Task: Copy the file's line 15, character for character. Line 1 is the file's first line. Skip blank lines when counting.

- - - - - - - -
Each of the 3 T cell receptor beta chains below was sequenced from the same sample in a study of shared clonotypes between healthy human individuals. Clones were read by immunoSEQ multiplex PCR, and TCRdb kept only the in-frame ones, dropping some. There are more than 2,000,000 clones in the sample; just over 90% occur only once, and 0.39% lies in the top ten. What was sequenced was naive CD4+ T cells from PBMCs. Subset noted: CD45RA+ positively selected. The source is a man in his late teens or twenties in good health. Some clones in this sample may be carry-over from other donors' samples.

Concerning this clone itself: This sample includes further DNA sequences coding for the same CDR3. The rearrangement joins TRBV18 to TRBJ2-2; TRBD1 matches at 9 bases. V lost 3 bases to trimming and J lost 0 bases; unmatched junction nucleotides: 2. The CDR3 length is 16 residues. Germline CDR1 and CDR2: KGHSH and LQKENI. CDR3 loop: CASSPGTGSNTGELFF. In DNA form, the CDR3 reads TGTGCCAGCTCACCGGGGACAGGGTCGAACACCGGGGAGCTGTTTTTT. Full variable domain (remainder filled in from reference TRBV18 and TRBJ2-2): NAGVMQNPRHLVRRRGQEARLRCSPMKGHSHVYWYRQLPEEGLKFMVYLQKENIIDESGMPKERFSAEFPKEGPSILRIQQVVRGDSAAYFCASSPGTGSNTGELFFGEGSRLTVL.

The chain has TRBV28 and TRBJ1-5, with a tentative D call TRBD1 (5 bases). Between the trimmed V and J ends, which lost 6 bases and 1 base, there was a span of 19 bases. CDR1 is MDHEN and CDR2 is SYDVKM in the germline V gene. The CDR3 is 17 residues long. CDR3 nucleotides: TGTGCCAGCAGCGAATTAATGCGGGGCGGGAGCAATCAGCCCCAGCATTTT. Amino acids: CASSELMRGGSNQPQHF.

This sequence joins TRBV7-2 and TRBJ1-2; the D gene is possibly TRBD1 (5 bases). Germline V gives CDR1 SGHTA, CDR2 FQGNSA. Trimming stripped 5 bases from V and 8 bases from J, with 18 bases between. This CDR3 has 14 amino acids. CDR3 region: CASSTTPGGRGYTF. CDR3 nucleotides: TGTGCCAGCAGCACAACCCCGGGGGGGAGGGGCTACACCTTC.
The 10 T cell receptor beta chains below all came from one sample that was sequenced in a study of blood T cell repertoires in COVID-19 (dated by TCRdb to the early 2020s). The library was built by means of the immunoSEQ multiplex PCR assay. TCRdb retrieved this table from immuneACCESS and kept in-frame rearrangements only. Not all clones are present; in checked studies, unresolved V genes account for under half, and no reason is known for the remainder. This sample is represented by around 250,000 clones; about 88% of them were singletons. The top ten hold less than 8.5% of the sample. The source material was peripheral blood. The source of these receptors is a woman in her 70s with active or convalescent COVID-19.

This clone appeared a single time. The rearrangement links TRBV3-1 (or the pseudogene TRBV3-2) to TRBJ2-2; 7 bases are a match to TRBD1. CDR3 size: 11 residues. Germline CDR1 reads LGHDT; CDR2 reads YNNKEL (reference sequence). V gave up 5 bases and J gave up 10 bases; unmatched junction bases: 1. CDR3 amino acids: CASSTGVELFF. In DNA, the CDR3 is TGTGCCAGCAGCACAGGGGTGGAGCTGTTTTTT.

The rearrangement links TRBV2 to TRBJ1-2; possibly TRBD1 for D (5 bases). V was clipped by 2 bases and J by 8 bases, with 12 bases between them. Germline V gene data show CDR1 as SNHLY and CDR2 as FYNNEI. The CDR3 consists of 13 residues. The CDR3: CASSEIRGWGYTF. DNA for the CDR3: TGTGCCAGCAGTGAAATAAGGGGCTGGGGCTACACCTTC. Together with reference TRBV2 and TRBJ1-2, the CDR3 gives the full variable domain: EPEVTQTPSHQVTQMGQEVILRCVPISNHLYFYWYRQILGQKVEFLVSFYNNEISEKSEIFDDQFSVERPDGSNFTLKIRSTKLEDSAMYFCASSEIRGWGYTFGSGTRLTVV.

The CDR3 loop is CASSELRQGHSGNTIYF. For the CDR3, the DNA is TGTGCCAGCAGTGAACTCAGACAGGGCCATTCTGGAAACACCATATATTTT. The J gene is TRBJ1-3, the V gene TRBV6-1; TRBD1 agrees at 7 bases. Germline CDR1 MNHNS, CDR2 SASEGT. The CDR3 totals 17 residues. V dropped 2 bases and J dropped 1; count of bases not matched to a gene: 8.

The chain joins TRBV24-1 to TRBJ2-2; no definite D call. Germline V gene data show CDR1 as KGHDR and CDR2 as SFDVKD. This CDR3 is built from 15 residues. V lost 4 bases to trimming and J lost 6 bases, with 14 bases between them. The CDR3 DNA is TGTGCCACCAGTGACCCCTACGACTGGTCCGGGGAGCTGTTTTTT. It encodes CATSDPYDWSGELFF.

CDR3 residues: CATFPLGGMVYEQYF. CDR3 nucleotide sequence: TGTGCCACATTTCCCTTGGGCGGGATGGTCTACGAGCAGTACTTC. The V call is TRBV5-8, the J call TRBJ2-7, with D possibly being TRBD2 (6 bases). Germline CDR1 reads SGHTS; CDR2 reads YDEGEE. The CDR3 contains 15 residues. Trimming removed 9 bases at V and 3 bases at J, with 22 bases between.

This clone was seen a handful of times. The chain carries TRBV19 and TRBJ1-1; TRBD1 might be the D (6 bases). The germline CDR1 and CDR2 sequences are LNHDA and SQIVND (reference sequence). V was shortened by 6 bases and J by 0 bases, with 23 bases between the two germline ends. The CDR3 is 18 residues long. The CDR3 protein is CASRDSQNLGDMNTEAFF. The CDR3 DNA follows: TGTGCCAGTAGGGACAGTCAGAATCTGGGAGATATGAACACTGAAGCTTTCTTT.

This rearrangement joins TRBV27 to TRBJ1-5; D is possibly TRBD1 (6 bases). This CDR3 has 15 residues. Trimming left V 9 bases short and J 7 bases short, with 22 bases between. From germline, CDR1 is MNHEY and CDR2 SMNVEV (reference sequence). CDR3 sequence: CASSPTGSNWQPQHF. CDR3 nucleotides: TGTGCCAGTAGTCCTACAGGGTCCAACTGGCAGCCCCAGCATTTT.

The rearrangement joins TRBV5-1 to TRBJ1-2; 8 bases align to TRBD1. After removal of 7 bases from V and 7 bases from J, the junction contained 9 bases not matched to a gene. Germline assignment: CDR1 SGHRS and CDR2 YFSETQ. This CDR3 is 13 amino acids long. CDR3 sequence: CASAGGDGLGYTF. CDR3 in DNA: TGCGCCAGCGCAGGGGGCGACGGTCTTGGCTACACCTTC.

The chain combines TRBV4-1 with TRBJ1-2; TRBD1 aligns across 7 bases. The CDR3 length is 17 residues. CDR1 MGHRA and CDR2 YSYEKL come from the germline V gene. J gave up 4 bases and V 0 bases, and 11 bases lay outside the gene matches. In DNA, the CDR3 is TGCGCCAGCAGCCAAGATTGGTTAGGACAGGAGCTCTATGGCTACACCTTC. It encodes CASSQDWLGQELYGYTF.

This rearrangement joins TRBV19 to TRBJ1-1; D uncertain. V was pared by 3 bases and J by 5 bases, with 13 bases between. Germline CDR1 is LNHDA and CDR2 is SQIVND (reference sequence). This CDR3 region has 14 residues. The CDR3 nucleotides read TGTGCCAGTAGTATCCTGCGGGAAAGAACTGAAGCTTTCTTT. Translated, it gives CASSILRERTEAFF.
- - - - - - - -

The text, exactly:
This rearrangement joins TRBV19 to TRBJ1-1; D uncertain. V was pared by 3 bases and J by 5 bases, with 13 bases between. Germline CDR1 is LNHDA and CDR2 is SQIVND (reference sequence). This CDR3 region has 14 residues. The CDR3 nucleotides read TGTGCCAGTAGTATCCTGCGGGAAAGAACTGAAGCTTTCTTT. Translated, it gives CASSILRERTEAFF.